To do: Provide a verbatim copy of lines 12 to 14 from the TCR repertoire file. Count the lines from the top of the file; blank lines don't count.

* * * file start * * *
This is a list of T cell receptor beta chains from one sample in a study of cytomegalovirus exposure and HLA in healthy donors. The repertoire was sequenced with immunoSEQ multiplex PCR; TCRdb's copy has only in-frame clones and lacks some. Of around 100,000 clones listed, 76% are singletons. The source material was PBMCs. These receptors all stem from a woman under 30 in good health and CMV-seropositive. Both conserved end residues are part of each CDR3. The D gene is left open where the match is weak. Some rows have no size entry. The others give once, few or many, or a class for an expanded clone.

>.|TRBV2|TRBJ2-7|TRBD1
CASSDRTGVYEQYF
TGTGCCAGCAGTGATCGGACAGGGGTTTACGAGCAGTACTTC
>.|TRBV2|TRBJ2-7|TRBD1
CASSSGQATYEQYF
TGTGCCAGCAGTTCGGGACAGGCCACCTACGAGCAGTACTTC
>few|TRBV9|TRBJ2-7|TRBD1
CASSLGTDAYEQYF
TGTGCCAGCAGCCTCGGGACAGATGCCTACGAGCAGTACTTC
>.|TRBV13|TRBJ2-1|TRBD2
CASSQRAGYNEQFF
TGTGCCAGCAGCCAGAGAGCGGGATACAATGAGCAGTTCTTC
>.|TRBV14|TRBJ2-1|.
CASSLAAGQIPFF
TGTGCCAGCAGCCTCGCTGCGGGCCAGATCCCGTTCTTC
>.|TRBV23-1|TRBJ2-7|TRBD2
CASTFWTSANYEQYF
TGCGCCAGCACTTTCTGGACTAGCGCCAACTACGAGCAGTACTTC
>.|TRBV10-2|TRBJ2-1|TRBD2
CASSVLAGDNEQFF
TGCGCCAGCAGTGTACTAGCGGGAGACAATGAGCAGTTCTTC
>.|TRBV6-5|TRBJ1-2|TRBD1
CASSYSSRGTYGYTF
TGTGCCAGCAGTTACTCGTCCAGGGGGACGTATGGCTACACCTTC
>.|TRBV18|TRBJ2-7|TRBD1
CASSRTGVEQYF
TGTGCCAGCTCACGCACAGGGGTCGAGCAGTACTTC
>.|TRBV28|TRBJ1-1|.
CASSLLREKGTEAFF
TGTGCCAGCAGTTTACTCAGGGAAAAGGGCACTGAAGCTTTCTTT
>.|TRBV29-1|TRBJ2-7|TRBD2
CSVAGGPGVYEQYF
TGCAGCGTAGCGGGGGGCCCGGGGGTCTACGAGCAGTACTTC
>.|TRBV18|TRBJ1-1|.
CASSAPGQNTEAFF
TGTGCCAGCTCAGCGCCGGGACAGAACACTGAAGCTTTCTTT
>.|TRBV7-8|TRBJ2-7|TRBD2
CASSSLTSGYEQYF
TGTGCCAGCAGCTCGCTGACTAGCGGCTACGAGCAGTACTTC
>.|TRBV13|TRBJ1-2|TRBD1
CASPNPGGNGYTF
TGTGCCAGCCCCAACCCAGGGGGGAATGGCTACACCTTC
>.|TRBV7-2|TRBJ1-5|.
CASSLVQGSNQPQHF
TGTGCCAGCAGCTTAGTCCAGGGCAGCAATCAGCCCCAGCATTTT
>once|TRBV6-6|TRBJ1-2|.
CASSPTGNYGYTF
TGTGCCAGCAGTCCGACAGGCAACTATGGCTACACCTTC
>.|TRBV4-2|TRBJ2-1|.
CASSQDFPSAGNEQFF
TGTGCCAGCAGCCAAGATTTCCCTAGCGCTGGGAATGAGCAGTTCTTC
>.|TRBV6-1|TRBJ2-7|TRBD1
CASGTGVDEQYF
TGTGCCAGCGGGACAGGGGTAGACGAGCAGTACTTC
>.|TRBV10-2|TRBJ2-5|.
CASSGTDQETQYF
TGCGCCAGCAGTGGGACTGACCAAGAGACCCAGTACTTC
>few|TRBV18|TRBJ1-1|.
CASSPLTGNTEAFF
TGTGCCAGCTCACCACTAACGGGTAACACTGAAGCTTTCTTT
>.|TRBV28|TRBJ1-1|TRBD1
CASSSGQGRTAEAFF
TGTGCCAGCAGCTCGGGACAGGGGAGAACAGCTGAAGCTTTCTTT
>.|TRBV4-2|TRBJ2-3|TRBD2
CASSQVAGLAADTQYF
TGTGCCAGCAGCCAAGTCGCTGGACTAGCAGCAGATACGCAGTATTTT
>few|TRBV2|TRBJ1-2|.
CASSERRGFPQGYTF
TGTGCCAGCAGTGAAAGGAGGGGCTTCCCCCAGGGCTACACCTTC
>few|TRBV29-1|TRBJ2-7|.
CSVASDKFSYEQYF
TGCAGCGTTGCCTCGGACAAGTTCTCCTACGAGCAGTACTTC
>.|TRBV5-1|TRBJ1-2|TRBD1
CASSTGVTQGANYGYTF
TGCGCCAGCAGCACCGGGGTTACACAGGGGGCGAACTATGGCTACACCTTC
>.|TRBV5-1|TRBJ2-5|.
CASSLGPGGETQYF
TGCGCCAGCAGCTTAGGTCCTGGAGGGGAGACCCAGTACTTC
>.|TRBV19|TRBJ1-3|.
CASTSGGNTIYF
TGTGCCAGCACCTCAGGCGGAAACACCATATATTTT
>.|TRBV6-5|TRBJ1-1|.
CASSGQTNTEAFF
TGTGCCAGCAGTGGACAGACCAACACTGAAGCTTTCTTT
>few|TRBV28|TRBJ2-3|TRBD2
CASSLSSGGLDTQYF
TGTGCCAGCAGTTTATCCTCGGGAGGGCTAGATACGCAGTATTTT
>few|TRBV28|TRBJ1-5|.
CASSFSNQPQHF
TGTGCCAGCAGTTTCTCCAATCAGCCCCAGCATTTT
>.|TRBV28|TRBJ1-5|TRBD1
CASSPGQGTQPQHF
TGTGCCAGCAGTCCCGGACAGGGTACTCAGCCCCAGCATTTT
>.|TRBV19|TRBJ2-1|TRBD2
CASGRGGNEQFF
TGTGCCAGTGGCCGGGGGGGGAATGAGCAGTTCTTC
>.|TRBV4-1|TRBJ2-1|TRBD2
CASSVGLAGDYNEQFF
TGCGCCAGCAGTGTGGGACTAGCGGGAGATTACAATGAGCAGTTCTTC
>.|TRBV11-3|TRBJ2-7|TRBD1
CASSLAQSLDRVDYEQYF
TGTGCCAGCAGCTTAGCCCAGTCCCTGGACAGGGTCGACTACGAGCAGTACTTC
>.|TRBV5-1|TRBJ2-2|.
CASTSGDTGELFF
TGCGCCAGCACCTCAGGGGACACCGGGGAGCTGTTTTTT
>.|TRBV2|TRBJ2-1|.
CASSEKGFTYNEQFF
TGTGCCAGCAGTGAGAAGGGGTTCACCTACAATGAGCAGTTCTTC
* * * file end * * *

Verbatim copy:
CASSQRAGYNEQFF
TGTGCCAGCAGCCAGAGAGCGGGATACAATGAGCAGTTCTTC
>.|TRBV14|TRBJ2-1|.